Due to the large diversity of sequences annotated to EC 22.214.171.124 we carried on to experimental validation of their predicted activity. A total of 122 genes throughout the sequence space of the enzyme class were selected (S4 Fig, left panel), synthesised, cloned and recombinantly expressed in Escherichia coli in a high throughput set up. Out of the 122 proteins, 65 were in soluble state (53%), with archaeal and eukaryotic proteins being proportionally less soluble than bacterial proteins (S4 Fig, right panel). Despite representing only half of the sequences chosen for experimental characterisation, the soluble proteins were still distributed throughout the sequence space of EC 126.96.36.199 (S4 Fig, left panel). The 65 soluble proteins were tested for S-2-hydroxy acid oxidase activity in an Amplex Red peroxide detection assay with a set of six 2-hydroxy acids: glycolate, lactate, 2-hydroxyoctanoate, 2-hydroxydecanoate, mandelate, and 2-hydroxyglutarate (S5 Fig).
We first investigated 24 proteins representing a cluster of 230 sequences containing the FMN_dh domain; these have the highest sequence identity to previously characterised 2-hydroxy acid oxidases (Figs 1C and 2A). Among them 14 proteins were active with a broad substrate range, as is characteristic for enzymes in EC 188.8.131.52, while 10 proteins were inactive. Bacterial sequences in the cluster were predominantly active with lactate, medium chain and aromatic 2-hydroxy acids, whereas the two active eukaryotic enzymes showed the highest activity with glycolate and lactate.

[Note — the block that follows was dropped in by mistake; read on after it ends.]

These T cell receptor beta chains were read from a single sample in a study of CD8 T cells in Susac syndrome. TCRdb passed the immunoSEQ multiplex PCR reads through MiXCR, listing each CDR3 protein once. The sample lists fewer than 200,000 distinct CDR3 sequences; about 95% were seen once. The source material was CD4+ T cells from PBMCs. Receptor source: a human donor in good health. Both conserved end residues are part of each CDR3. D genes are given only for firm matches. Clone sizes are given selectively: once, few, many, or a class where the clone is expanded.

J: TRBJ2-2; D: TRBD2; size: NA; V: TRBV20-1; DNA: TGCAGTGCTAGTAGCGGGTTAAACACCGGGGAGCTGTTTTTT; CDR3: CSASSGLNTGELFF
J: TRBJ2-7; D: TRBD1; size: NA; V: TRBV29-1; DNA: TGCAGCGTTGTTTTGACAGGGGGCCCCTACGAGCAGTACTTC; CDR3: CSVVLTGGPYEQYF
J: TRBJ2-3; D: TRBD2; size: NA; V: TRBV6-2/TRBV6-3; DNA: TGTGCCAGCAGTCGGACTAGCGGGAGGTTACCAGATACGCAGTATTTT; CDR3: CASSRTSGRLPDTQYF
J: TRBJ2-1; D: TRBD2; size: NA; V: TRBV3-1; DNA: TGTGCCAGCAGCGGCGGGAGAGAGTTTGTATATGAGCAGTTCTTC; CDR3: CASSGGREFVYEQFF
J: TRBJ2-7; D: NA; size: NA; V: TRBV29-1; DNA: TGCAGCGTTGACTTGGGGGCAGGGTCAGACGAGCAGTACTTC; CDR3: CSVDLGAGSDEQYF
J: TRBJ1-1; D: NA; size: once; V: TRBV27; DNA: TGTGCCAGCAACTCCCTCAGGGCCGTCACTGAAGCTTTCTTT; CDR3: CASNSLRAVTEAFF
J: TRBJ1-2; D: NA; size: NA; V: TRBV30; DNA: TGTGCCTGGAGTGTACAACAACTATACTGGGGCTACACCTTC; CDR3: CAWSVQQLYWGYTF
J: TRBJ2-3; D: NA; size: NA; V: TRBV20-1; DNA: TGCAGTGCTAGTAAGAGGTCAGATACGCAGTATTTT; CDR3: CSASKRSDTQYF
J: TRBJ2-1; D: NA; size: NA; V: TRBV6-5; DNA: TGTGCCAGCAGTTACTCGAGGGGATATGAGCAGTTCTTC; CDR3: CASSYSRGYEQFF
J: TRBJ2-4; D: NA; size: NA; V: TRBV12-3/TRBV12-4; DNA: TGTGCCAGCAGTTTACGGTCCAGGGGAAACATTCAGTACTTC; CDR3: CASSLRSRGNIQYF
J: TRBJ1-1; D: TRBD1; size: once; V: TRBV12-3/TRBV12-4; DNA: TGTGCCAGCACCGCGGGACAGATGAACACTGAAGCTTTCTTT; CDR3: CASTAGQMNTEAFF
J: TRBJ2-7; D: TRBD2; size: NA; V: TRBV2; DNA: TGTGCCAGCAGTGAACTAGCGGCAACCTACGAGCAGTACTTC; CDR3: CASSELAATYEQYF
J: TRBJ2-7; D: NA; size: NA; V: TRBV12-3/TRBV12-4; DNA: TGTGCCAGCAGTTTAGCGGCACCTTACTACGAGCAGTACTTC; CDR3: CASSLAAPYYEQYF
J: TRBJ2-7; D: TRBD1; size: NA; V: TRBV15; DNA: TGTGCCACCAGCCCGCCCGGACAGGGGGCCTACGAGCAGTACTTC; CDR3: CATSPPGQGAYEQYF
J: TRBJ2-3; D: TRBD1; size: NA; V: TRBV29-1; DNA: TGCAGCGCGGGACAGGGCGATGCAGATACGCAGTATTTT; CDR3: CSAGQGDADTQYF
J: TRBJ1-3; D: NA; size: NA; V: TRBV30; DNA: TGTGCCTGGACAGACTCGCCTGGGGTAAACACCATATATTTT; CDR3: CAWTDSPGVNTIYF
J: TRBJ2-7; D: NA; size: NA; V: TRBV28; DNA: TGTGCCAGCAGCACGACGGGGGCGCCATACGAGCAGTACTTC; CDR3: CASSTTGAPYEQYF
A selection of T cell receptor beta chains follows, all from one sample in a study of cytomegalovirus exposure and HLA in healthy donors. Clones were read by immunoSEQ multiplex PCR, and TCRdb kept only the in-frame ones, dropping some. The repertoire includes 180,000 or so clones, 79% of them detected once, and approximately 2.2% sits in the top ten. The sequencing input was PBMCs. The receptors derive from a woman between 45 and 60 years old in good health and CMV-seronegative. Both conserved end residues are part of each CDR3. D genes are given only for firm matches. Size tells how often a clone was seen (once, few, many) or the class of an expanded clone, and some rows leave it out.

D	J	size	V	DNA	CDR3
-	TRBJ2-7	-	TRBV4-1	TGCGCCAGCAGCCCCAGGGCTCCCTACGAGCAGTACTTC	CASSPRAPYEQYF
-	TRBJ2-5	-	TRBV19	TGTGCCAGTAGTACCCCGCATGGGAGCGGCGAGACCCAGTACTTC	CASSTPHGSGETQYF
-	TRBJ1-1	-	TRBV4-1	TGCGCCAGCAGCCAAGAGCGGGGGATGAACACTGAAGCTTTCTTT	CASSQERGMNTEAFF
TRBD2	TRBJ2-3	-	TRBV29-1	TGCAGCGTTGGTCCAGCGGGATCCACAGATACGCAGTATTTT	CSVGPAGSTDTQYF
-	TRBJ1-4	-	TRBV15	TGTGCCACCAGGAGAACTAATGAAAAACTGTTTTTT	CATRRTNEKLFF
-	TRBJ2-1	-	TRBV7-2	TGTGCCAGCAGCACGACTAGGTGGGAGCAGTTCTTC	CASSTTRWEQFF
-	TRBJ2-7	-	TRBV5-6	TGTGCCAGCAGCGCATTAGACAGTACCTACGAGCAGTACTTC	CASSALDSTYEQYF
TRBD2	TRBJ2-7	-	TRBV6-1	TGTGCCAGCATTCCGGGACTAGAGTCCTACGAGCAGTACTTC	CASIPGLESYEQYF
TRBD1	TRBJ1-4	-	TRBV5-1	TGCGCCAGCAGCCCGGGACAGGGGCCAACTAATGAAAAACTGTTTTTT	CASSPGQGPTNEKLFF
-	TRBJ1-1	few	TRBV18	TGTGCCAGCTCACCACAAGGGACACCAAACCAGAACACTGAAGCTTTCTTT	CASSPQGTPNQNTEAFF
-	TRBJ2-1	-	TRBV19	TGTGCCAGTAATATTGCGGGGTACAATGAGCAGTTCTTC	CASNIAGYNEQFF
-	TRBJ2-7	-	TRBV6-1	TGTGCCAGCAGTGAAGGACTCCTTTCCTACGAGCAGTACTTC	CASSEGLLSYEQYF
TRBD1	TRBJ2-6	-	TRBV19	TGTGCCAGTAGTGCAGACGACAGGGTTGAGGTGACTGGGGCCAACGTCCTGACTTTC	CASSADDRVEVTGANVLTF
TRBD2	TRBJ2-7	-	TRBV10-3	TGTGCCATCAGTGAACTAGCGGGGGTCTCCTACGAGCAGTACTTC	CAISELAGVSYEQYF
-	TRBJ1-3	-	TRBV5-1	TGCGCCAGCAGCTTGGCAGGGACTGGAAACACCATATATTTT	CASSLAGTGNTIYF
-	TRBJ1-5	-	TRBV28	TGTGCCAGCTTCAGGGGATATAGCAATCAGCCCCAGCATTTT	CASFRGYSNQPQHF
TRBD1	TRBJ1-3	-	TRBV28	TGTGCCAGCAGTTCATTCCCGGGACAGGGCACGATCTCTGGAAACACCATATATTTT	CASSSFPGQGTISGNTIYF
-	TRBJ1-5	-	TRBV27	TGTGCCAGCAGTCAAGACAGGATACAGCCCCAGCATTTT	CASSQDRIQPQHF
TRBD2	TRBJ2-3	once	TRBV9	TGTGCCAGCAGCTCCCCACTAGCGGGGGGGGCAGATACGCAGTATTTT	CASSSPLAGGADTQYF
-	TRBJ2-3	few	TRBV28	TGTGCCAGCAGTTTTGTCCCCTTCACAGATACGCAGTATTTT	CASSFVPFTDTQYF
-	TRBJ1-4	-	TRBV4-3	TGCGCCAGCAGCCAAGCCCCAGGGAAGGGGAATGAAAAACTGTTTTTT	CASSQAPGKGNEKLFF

The seven active site residues are, however, conserved not only in S-2-hydroxyacid oxidases, but also among all the members of the FMN-dependant S-2-hydroxyacid oxidase/dehydrogenase family . We therefore looked for sequence motifs indicating the presence of other family members in our selection (Fig 2C). Two of the screened proteins (B8MKR3 and B8MMC0 from Talaromyces stipitatus) contain a heme binding domain (PF00173) characteristic for flavocytochrome b2 L-lactate dehydrogenase (EC 184.108.40.206)  (Figs 2A and S6). These two proteins were tested in vitro for their ability to reduce cytochrome c, a physiological electron acceptor of flavocytochrome b2 L-lactate dehydrogenase. Indeed, the B8MKR3 protein displayed cytochrome b2 L-lactate dehydrogenase activity (S7 Fig). Additionally, four other proteins (E6SCX5 from Intrasporangium calvum, C9Y9E7 from a Curvibacter species and W6W585 from Rhizobium sp. CF080) contain a longer stretch in loop 4 characteristic for S-mandelate dehydrogenase (EC 220.127.116.11) and L-lactate 2-monooxygenase (EC 18.104.22.168) [27,28] (Figs 2A and S6). As seen in our Amplex Red assay, the four proteins display a high activity with mandelate, suggesting their native function may be as S-mandelate dehydrogenases, although further experiments are needed to determine this.
Next, we investigated the activity of 41 proteins not containing the canonical FMN-dh domain (Fig 1C), yet representing a full 78% of all sequences annotated to EC 22.214.171.124 in BRENDA. These proteins have only low sequence identity with previously characterised S-2-hydroxyacid oxidases (Fig 1B and 1D). 2b1af7f3a8